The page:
Team Obama knows too much
A supporter of President Obama holds a sign before Obama speaks in Bowling Green, Ohio, on Sept. 26. Photo: J.D. Pooley/Getty Images
Apparently, there are 106,875 people named Marc who regularly show up to vote.
I know this because the Obama campaign, in an email to me last night, told me so. They're bragging!
How, you might ask, does the Obama campaign know this? The voter rolls they get are clean and updated regularly, but it turns out that they know a lot more about things.
They know if you're registered to vote or not. They know, because of the magazines you subscribe to, what you like to do in your spare time. They know, because of their Facebook friends, the types of people you associate with. Me: I am not a volunteer for the campaign. But they know how much money I make. They know my age. They know how long it takes me to open an email they send to me. They know which words are likely to make me open an email more quickly. They know what images make me click on a link more quickly. They're able to associate my name with my public online identities and make predictions about my behavior based on keywords they mine from the data.
Somewhere in Chicago, and elsewhere in a secret data center, a computer has come up with a score that projects the likelihood that I will vote for Obama. This number will help the campaign figure out how much of its finite resource store it needs to devote to getting me to the polls. The fact that I live in California means that I probably will not get a lot of personal attention from Team Obama. If I lived in Florida, I'd be getting regular contacts. The campaign will have figured out what types of people are more likely to get me to make a decision; they consciously and deliberately aim to manipulate me.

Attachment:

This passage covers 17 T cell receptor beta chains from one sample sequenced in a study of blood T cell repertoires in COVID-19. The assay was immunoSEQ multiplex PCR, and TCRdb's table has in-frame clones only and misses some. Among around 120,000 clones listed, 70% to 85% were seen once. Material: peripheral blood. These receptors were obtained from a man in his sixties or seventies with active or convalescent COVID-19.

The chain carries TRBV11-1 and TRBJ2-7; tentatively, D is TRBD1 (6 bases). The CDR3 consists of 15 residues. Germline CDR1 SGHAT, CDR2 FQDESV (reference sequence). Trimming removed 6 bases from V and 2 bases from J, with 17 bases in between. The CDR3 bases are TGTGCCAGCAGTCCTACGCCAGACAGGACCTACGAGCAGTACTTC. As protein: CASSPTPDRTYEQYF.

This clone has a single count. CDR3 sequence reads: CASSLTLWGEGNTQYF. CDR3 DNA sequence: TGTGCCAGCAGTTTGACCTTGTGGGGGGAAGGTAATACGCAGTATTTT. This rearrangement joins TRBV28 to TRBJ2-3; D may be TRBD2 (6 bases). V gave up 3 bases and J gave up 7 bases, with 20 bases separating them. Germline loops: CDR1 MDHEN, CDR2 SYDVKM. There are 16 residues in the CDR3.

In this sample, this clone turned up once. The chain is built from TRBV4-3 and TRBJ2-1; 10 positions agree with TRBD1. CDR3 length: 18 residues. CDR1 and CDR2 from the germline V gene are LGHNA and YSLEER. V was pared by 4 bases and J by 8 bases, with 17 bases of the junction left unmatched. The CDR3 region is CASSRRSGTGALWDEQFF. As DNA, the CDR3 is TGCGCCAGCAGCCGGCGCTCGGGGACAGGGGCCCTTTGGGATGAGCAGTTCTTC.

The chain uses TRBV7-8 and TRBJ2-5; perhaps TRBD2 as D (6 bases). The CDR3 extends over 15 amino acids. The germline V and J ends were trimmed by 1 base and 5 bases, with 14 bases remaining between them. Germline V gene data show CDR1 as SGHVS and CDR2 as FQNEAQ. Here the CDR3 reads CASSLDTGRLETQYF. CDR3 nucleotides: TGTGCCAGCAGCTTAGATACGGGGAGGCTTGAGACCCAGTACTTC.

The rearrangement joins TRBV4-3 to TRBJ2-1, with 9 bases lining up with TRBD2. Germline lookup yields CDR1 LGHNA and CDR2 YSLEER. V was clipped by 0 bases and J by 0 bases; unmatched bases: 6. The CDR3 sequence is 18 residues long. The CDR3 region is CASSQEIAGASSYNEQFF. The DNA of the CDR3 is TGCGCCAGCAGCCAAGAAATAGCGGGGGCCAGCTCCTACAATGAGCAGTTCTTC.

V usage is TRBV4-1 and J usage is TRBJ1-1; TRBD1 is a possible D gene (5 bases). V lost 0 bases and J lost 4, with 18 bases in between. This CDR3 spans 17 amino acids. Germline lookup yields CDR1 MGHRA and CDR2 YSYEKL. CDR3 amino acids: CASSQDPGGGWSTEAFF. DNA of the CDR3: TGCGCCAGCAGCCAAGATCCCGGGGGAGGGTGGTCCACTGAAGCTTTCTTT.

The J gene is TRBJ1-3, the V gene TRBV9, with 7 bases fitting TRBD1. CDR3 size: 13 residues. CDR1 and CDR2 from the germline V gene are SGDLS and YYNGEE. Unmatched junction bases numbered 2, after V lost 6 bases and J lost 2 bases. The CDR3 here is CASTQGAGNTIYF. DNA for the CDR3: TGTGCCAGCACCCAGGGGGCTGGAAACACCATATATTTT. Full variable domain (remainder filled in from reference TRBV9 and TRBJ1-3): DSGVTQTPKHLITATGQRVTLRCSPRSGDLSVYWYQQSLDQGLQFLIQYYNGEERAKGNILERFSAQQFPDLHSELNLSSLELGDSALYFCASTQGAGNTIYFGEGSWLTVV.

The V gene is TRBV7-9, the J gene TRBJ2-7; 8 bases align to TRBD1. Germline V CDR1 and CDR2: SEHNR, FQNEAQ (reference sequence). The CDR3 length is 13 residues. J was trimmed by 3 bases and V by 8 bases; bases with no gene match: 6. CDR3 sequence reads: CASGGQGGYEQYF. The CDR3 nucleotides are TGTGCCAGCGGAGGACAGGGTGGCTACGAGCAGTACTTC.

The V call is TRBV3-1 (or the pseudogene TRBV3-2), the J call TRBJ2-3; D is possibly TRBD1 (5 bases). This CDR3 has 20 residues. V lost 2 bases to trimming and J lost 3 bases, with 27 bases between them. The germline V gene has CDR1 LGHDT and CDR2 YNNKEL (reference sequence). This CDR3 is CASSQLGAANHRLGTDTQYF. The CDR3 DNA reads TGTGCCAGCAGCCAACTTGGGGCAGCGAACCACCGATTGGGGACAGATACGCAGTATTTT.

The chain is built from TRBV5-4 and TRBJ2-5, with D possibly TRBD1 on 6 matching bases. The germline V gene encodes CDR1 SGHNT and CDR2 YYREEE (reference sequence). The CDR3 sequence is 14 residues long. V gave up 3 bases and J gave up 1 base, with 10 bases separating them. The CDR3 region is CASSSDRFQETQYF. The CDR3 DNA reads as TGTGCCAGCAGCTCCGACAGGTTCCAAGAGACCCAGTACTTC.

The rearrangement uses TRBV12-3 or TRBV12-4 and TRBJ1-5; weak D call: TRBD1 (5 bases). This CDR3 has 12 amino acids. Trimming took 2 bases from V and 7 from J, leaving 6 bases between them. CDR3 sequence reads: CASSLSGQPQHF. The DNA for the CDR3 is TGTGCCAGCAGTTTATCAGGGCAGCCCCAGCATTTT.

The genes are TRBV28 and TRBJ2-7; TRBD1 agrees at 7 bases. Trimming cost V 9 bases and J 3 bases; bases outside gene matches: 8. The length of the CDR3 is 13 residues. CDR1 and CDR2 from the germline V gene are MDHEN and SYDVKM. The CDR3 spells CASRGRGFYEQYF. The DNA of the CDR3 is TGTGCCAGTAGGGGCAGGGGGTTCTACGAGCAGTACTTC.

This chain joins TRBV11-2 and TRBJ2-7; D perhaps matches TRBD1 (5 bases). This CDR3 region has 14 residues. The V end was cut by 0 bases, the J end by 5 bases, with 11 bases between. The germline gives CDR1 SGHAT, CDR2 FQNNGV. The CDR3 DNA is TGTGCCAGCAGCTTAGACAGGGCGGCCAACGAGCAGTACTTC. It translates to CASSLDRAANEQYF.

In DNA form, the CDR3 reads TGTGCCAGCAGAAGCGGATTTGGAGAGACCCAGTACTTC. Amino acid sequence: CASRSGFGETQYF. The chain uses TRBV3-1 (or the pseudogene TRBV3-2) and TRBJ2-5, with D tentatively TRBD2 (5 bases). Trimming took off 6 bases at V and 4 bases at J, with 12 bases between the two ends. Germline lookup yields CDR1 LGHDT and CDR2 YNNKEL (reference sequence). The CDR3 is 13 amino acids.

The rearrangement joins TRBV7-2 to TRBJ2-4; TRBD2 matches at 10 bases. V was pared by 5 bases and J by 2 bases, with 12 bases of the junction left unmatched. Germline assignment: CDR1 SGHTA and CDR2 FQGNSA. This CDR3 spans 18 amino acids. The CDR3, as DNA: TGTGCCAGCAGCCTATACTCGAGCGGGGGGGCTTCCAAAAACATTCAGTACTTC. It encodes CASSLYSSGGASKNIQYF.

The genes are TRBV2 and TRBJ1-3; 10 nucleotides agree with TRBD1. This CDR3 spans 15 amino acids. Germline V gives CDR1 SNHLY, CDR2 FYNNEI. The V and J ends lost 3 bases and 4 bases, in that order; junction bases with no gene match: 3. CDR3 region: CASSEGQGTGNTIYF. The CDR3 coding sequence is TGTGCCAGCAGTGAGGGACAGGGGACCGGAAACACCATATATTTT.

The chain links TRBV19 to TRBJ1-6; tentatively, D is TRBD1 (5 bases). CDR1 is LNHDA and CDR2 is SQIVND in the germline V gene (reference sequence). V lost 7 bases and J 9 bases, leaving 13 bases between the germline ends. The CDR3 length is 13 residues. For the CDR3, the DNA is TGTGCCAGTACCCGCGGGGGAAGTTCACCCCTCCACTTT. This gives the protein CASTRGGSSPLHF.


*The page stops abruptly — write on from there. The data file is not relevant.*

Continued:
The Romney campaign is doing the same thing, but the scale is much smaller. Obama's 2008 campaign incorporated a lot of psychographic targeting, but voters weren't individuated as targets the way they are this cycle. The scope of the operation boggles the mind. It raises a lot of weird questions about free will and cognitive science. It is not the future of campaigning; it is the way that campaigns will be run from now until something else comes along and allows a campaign to directly target the synapses in my brain that potentiate when I think of voting for someone.
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